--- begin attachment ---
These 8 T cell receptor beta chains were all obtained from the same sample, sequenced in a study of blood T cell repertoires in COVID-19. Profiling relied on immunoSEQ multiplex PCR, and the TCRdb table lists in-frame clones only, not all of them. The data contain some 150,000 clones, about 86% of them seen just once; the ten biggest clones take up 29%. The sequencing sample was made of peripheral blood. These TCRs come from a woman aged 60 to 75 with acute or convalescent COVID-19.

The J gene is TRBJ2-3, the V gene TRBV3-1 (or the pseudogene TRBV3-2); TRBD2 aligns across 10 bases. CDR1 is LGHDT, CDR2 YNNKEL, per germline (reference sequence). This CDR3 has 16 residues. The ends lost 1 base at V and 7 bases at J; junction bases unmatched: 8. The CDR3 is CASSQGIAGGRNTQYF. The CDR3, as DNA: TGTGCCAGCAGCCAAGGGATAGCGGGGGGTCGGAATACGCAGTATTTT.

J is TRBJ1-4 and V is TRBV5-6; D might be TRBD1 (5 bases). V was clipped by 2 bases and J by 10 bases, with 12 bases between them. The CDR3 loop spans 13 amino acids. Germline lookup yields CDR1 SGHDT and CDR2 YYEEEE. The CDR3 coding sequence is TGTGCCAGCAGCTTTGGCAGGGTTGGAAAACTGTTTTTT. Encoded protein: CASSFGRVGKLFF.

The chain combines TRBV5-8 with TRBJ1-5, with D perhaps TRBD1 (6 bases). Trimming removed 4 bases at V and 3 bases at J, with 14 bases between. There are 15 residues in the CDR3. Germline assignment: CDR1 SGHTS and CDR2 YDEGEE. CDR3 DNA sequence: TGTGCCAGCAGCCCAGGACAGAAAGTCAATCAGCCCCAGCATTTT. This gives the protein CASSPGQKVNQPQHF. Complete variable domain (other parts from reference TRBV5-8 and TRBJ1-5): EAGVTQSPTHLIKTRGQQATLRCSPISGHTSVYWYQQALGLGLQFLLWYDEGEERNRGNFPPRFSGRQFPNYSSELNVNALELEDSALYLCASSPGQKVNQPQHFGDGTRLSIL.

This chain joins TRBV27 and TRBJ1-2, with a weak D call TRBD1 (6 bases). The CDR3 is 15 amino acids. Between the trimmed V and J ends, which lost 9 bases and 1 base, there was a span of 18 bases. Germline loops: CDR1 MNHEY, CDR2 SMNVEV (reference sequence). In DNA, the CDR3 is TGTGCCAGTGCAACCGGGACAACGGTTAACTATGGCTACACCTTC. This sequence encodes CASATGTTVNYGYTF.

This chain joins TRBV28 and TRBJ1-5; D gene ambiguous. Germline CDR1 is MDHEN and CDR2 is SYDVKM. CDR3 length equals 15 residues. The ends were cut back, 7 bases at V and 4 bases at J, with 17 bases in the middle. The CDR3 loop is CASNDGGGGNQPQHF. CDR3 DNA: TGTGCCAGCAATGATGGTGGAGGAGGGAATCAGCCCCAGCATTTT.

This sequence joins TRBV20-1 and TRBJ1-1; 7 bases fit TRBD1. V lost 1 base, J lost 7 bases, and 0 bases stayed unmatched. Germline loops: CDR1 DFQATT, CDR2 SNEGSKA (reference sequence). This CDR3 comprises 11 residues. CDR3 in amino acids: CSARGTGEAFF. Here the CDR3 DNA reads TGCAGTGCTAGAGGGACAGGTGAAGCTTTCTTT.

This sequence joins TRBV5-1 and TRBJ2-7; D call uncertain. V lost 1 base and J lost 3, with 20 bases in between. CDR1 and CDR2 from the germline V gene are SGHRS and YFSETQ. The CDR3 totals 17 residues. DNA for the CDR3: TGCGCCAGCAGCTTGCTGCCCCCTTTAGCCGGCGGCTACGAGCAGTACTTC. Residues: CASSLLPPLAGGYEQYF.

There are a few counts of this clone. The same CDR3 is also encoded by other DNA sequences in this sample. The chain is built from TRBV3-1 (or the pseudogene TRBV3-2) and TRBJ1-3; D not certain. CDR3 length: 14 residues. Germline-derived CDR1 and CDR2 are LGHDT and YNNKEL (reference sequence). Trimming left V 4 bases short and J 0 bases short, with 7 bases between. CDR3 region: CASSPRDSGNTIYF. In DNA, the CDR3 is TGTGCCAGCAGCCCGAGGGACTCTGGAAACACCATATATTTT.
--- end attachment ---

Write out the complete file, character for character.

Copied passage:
These 8 T cell receptor beta chains were all obtained from the same sample, sequenced in a study of blood T cell repertoires in COVID-19. Profiling relied on immunoSEQ multiplex PCR, and the TCRdb table lists in-frame clones only, not all of them. The data contain some 150,000 clones, about 86% of them seen just once; the ten biggest clones take up 29%. The sequencing sample was made of peripheral blood. These TCRs come from a woman aged 60 to 75 with acute or convalescent COVID-19.

The J gene is TRBJ2-3, the V gene TRBV3-1 (or the pseudogene TRBV3-2); TRBD2 aligns across 10 bases. CDR1 is LGHDT, CDR2 YNNKEL, per germline (reference sequence). This CDR3 has 16 residues. The ends lost 1 base at V and 7 bases at J; junction bases unmatched: 8. The CDR3 is CASSQGIAGGRNTQYF. The CDR3, as DNA: TGTGCCAGCAGCCAAGGGATAGCGGGGGGTCGGAATACGCAGTATTTT.

J is TRBJ1-4 and V is TRBV5-6; D might be TRBD1 (5 bases). V was clipped by 2 bases and J by 10 bases, with 12 bases between them. The CDR3 loop spans 13 amino acids. Germline lookup yields CDR1 SGHDT and CDR2 YYEEEE. The CDR3 coding sequence is TGTGCCAGCAGCTTTGGCAGGGTTGGAAAACTGTTTTTT. Encoded protein: CASSFGRVGKLFF.

The chain combines TRBV5-8 with TRBJ1-5, with D perhaps TRBD1 (6 bases). Trimming removed 4 bases at V and 3 bases at J, with 14 bases between. There are 15 residues in the CDR3. Germline assignment: CDR1 SGHTS and CDR2 YDEGEE. CDR3 DNA sequence: TGTGCCAGCAGCCCAGGACAGAAAGTCAATCAGCCCCAGCATTTT. This gives the protein CASSPGQKVNQPQHF. Complete variable domain (other parts from reference TRBV5-8 and TRBJ1-5): EAGVTQSPTHLIKTRGQQATLRCSPISGHTSVYWYQQALGLGLQFLLWYDEGEERNRGNFPPRFSGRQFPNYSSELNVNALELEDSALYLCASSPGQKVNQPQHFGDGTRLSIL.

This chain joins TRBV27 and TRBJ1-2, with a weak D call TRBD1 (6 bases). The CDR3 is 15 amino acids. Between the trimmed V and J ends, which lost 9 bases and 1 base, there was a span of 18 bases. Germline loops: CDR1 MNHEY, CDR2 SMNVEV (reference sequence). In DNA, the CDR3 is TGTGCCAGTGCAACCGGGACAACGGTTAACTATGGCTACACCTTC. This sequence encodes CASATGTTVNYGYTF.

This chain joins TRBV28 and TRBJ1-5; D gene ambiguous. Germline CDR1 is MDHEN and CDR2 is SYDVKM. CDR3 length equals 15 residues. The ends were cut back, 7 bases at V and 4 bases at J, with 17 bases in the middle. The CDR3 loop is CASNDGGGGNQPQHF. CDR3 DNA: TGTGCCAGCAATGATGGTGGAGGAGGGAATCAGCCCCAGCATTTT.

This sequence joins TRBV20-1 and TRBJ1-1; 7 bases fit TRBD1. V lost 1 base, J lost 7 bases, and 0 bases stayed unmatched. Germline loops: CDR1 DFQATT, CDR2 SNEGSKA (reference sequence). This CDR3 comprises 11 residues. CDR3 in amino acids: CSARGTGEAFF. Here the CDR3 DNA reads TGCAGTGCTAGAGGGACAGGTGAAGCTTTCTTT.

This sequence joins TRBV5-1 and TRBJ2-7; D call uncertain. V lost 1 base and J lost 3, with 20 bases in between. CDR1 and CDR2 from the germline V gene are SGHRS and YFSETQ. The CDR3 totals 17 residues. DNA for the CDR3: TGCGCCAGCAGCTTGCTGCCCCCTTTAGCCGGCGGCTACGAGCAGTACTTC. Residues: CASSLLPPLAGGYEQYF.

There are a few counts of this clone. The same CDR3 is also encoded by other DNA sequences in this sample. The chain is built from TRBV3-1 (or the pseudogene TRBV3-2) and TRBJ1-3; D not certain. CDR3 length: 14 residues. Germline-derived CDR1 and CDR2 are LGHDT and YNNKEL (reference sequence). Trimming left V 4 bases short and J 0 bases short, with 7 bases between. CDR3 region: CASSPRDSGNTIYF. In DNA, the CDR3 is TGTGCCAGCAGCCCGAGGGACTCTGGAAACACCATATATTTT.